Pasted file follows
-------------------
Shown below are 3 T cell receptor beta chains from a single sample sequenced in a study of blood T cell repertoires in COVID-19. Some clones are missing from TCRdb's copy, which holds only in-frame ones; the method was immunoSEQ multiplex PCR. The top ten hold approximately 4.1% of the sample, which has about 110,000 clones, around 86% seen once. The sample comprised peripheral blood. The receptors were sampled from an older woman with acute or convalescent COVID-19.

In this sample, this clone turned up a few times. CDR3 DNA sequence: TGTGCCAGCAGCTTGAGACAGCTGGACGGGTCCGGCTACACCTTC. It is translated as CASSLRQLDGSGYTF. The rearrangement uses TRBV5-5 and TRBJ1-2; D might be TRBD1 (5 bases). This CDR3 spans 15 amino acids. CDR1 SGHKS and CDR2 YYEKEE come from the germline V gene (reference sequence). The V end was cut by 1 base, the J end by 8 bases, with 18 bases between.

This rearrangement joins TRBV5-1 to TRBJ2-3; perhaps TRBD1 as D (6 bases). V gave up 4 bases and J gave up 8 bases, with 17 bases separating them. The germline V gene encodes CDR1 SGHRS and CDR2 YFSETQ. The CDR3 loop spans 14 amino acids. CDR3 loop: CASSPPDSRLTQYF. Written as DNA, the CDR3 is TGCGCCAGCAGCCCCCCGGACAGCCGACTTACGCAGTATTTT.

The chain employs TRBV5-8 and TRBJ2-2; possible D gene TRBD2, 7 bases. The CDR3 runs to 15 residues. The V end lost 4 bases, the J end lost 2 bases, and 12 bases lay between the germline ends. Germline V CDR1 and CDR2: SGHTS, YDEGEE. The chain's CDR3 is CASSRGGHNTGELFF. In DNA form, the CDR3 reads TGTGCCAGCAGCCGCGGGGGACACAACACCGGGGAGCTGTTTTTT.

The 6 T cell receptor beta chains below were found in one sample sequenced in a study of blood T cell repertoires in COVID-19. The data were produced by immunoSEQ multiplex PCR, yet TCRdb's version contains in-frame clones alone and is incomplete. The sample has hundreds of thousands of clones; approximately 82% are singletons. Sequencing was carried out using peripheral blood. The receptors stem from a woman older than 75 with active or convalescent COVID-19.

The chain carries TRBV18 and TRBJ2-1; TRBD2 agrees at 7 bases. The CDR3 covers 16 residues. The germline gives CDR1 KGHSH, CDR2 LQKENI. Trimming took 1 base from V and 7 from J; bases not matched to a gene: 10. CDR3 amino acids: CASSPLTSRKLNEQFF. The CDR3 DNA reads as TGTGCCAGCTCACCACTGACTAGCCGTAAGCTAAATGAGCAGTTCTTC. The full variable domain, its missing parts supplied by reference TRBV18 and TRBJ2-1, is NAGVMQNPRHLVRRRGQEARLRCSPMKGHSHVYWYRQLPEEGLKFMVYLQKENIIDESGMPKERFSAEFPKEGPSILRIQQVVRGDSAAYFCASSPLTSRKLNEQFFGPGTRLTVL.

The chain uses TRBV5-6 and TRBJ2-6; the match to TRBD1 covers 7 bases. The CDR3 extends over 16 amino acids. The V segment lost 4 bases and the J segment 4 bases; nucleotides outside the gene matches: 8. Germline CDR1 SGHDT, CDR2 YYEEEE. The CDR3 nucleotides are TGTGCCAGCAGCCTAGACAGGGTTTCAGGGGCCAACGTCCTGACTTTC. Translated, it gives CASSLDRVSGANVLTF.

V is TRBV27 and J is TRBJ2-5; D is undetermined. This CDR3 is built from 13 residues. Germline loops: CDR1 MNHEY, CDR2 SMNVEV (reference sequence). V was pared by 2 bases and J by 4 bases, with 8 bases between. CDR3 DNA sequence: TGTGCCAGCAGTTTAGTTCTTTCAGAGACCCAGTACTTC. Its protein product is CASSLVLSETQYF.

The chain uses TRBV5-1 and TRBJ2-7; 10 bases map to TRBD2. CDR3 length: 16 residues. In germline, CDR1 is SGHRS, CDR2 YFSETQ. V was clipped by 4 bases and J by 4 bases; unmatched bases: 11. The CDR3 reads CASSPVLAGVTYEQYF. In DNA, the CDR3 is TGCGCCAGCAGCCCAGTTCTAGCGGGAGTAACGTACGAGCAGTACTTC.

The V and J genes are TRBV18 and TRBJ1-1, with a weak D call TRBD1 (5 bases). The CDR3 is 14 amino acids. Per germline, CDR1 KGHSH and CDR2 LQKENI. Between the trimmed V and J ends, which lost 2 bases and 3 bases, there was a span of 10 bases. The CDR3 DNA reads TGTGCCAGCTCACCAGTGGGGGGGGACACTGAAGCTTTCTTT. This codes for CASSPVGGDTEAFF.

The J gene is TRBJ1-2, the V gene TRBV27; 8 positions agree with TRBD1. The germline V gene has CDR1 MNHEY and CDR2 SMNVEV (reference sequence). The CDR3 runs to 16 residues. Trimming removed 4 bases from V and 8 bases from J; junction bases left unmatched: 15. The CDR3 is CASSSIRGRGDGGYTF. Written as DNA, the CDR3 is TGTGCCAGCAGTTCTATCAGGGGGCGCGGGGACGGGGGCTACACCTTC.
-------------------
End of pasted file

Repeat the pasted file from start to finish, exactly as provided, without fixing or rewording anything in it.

Shown below are 3 T cell receptor beta chains from a single sample sequenced in a study of blood T cell repertoires in COVID-19. Some clones are missing from TCRdb's copy, which holds only in-frame ones; the method was immunoSEQ multiplex PCR. The top ten hold approximately 4.1% of the sample, which has about 110,000 clones, around 86% seen once. The sample comprised peripheral blood. The receptors were sampled from an older woman with acute or convalescent COVID-19.

In this sample, this clone turned up a few times. CDR3 DNA sequence: TGTGCCAGCAGCTTGAGACAGCTGGACGGGTCCGGCTACACCTTC. It is translated as CASSLRQLDGSGYTF. The rearrangement uses TRBV5-5 and TRBJ1-2; D might be TRBD1 (5 bases). This CDR3 spans 15 amino acids. CDR1 SGHKS and CDR2 YYEKEE come from the germline V gene (reference sequence). The V end was cut by 1 base, the J end by 8 bases, with 18 bases between.

This rearrangement joins TRBV5-1 to TRBJ2-3; perhaps TRBD1 as D (6 bases). V gave up 4 bases and J gave up 8 bases, with 17 bases separating them. The germline V gene encodes CDR1 SGHRS and CDR2 YFSETQ. The CDR3 loop spans 14 amino acids. CDR3 loop: CASSPPDSRLTQYF. Written as DNA, the CDR3 is TGCGCCAGCAGCCCCCCGGACAGCCGACTTACGCAGTATTTT.

The chain employs TRBV5-8 and TRBJ2-2; possible D gene TRBD2, 7 bases. The CDR3 runs to 15 residues. The V end lost 4 bases, the J end lost 2 bases, and 12 bases lay between the germline ends. Germline V CDR1 and CDR2: SGHTS, YDEGEE. The chain's CDR3 is CASSRGGHNTGELFF. In DNA form, the CDR3 reads TGTGCCAGCAGCCGCGGGGGACACAACACCGGGGAGCTGTTTTTT.

The 6 T cell receptor beta chains below were found in one sample sequenced in a study of blood T cell repertoires in COVID-19. The data were produced by immunoSEQ multiplex PCR, yet TCRdb's version contains in-frame clones alone and is incomplete. The sample has hundreds of thousands of clones; approximately 82% are singletons. Sequencing was carried out using peripheral blood. The receptors stem from a woman older than 75 with active or convalescent COVID-19.

The chain carries TRBV18 and TRBJ2-1; TRBD2 agrees at 7 bases. The CDR3 covers 16 residues. The germline gives CDR1 KGHSH, CDR2 LQKENI. Trimming took 1 base from V and 7 from J; bases not matched to a gene: 10. CDR3 amino acids: CASSPLTSRKLNEQFF. The CDR3 DNA reads as TGTGCCAGCTCACCACTGACTAGCCGTAAGCTAAATGAGCAGTTCTTC. The full variable domain, its missing parts supplied by reference TRBV18 and TRBJ2-1, is NAGVMQNPRHLVRRRGQEARLRCSPMKGHSHVYWYRQLPEEGLKFMVYLQKENIIDESGMPKERFSAEFPKEGPSILRIQQVVRGDSAAYFCASSPLTSRKLNEQFFGPGTRLTVL.

The chain uses TRBV5-6 and TRBJ2-6; the match to TRBD1 covers 7 bases. The CDR3 extends over 16 amino acids. The V segment lost 4 bases and the J segment 4 bases; nucleotides outside the gene matches: 8. Germline CDR1 SGHDT, CDR2 YYEEEE. The CDR3 nucleotides are TGTGCCAGCAGCCTAGACAGGGTTTCAGGGGCCAACGTCCTGACTTTC. Translated, it gives CASSLDRVSGANVLTF.

V is TRBV27 and J is TRBJ2-5; D is undetermined. This CDR3 is built from 13 residues. Germline loops: CDR1 MNHEY, CDR2 SMNVEV (reference sequence). V was pared by 2 bases and J by 4 bases, with 8 bases between. CDR3 DNA sequence: TGTGCCAGCAGTTTAGTTCTTTCAGAGACCCAGTACTTC. Its protein product is CASSLVLSETQYF.

The chain uses TRBV5-1 and TRBJ2-7; 10 bases map to TRBD2. CDR3 length: 16 residues. In germline, CDR1 is SGHRS, CDR2 YFSETQ. V was clipped by 4 bases and J by 4 bases; unmatched bases: 11. The CDR3 reads CASSPVLAGVTYEQYF. In DNA, the CDR3 is TGCGCCAGCAGCCCAGTTCTAGCGGGAGTAACGTACGAGCAGTACTTC.

The V and J genes are TRBV18 and TRBJ1-1, with a weak D call TRBD1 (5 bases). The CDR3 is 14 amino acids. Per germline, CDR1 KGHSH and CDR2 LQKENI. Between the trimmed V and J ends, which lost 2 bases and 3 bases, there was a span of 10 bases. The CDR3 DNA reads TGTGCCAGCTCACCAGTGGGGGGGGACACTGAAGCTTTCTTT. This codes for CASSPVGGDTEAFF.

The J gene is TRBJ1-2, the V gene TRBV27; 8 positions agree with TRBD1. The germline V gene has CDR1 MNHEY and CDR2 SMNVEV (reference sequence). The CDR3 runs to 16 residues. Trimming removed 4 bases from V and 8 bases from J; junction bases left unmatched: 15. The CDR3 is CASSSIRGRGDGGYTF. Written as DNA, the CDR3 is TGTGCCAGCAGTTCTATCAGGGGGCGCGGGGACGGGGGCTACACCTTC.